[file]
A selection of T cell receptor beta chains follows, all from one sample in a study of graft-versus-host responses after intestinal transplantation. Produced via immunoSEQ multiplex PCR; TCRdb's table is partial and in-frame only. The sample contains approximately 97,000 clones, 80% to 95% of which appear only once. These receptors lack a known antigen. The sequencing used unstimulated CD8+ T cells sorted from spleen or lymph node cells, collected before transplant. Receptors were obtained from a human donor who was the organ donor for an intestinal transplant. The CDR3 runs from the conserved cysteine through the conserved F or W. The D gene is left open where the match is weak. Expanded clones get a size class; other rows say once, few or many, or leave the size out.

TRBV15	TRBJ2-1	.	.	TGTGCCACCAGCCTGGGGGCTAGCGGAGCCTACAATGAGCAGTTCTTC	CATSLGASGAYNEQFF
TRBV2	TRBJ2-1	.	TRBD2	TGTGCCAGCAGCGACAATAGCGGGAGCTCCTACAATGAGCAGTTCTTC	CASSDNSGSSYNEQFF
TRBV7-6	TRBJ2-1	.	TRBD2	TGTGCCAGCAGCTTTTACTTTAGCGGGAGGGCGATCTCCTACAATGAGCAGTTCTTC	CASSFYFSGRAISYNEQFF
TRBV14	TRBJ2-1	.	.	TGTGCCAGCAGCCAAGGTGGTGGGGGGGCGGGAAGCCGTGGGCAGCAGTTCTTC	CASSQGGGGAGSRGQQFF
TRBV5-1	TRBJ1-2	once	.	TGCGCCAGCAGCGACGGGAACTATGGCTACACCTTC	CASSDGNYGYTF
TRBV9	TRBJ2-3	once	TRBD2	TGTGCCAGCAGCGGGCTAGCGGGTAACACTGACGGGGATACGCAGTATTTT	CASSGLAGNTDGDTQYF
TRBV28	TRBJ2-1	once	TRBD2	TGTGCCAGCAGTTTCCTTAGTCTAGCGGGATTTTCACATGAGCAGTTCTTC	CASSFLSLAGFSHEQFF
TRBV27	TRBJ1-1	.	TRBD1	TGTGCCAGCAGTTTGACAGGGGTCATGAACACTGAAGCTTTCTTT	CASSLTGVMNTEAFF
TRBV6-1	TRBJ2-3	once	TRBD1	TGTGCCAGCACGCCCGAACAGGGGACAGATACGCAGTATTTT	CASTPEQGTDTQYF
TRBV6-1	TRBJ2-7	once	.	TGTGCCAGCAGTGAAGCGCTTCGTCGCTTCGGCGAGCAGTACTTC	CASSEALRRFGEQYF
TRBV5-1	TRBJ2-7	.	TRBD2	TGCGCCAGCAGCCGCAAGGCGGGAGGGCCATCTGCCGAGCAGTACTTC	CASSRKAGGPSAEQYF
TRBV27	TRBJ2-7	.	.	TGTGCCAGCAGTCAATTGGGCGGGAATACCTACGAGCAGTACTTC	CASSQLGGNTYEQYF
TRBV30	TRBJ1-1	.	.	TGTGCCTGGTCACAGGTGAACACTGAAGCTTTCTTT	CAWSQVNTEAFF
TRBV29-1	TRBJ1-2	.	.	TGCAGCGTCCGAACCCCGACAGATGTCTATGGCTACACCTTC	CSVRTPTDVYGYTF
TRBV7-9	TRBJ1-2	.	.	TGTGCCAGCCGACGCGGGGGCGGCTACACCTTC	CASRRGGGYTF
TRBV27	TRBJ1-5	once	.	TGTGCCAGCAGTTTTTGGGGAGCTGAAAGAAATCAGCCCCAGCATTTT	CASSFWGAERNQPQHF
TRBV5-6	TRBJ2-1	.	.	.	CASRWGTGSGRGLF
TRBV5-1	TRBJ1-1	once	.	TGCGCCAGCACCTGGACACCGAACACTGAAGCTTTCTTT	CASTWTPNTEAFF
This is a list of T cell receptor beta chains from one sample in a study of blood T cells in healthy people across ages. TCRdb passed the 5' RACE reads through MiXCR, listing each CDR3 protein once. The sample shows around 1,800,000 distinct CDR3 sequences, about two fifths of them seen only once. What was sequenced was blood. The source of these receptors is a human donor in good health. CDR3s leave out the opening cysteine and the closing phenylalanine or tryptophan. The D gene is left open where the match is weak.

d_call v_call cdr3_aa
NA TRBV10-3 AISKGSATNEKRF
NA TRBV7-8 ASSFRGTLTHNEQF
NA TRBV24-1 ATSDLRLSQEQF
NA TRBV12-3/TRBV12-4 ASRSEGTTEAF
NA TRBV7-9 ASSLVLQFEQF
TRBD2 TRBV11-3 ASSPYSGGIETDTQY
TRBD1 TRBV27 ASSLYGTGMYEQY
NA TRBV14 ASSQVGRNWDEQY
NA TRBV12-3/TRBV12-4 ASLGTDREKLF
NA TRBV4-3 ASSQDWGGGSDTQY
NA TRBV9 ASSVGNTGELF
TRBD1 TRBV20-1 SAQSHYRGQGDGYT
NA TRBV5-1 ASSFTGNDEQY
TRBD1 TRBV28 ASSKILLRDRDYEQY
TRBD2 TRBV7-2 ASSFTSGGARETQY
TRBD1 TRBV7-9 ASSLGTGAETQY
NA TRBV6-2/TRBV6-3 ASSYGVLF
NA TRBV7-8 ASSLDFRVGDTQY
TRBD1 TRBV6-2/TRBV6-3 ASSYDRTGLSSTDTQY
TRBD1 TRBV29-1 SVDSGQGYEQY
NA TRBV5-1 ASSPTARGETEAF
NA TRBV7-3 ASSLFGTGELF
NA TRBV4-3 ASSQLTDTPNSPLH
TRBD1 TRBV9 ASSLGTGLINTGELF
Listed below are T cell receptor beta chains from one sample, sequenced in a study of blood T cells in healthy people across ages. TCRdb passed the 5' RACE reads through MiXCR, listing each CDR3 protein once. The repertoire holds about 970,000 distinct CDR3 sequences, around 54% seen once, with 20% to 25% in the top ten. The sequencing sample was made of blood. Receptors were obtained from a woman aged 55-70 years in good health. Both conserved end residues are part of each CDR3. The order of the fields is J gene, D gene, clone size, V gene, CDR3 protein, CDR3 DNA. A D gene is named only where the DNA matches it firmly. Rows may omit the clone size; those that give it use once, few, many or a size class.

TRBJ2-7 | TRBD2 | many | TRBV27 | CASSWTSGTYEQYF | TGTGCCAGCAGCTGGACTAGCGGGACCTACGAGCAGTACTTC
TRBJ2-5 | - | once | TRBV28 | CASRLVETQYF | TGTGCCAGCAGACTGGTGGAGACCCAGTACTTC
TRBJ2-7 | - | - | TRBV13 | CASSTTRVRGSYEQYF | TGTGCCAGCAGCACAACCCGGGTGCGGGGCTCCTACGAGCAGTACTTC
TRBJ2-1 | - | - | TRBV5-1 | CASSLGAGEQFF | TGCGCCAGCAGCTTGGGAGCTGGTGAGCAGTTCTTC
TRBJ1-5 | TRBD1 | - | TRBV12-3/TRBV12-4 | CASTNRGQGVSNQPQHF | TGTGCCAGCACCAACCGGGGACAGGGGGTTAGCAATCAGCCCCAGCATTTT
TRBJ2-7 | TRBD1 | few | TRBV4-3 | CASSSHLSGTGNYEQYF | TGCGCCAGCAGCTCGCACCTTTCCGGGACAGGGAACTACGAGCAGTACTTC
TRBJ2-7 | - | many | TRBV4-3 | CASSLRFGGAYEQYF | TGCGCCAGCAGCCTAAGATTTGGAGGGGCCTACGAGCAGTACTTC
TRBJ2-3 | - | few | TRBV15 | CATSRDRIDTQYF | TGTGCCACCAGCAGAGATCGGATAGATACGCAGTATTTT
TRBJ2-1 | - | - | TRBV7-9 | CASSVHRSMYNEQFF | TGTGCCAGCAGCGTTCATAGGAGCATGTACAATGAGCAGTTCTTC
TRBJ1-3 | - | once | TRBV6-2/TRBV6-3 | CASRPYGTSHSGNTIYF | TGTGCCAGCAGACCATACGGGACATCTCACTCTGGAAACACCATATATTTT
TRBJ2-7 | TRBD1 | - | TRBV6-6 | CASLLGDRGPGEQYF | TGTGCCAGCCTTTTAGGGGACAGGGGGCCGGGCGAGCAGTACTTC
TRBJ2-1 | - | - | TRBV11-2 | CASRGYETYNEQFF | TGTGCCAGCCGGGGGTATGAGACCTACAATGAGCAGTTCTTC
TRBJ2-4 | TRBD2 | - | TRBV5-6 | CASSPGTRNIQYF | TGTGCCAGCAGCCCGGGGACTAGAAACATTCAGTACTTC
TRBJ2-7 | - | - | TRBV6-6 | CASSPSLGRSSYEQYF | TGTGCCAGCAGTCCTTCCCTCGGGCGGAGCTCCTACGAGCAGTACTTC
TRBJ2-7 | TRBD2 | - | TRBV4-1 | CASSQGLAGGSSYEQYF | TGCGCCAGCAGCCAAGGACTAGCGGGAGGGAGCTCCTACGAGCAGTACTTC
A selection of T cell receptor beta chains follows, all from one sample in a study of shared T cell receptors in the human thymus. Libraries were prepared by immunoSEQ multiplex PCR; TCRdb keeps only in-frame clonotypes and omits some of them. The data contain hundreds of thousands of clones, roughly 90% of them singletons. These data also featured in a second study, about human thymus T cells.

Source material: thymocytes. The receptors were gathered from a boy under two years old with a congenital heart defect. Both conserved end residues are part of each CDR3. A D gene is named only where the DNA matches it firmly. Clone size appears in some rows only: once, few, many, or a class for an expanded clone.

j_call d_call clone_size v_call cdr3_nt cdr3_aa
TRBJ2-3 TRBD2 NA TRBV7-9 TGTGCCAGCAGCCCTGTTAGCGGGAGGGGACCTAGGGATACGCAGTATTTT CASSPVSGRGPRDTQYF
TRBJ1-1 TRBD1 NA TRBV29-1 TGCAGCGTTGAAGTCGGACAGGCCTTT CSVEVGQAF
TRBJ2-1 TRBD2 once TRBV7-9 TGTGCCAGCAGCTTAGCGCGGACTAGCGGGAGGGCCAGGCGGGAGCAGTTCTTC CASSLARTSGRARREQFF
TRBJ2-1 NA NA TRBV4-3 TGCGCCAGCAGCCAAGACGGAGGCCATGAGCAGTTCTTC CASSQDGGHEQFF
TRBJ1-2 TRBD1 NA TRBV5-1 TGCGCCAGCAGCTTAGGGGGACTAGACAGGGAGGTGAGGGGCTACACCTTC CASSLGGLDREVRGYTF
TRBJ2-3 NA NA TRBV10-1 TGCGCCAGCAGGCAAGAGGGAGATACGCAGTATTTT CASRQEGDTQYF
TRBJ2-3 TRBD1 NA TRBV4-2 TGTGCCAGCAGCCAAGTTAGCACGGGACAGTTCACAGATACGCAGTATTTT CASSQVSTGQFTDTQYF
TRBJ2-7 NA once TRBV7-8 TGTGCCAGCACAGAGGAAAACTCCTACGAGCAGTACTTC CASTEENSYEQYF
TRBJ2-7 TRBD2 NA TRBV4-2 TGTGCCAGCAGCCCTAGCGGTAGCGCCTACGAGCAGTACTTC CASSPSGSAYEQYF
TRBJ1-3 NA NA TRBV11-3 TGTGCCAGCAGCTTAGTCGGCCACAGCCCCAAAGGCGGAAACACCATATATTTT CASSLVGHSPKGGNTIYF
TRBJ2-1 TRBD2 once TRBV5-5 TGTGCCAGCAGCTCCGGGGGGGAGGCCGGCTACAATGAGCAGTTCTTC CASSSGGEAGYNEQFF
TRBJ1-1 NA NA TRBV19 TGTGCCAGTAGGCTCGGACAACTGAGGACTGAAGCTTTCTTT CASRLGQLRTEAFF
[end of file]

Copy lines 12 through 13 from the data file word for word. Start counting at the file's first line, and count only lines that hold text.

TRBV5-1	TRBJ2-7	.	TRBD2	TGCGCCAGCAGCCGCAAGGCGGGAGGGCCATCTGCCGAGCAGTACTTC	CASSRKAGGPSAEQYF
TRBV27	TRBJ2-7	.	.	TGTGCCAGCAGTCAATTGGGCGGGAATACCTACGAGCAGTACTTC	CASSQLGGNTYEQYF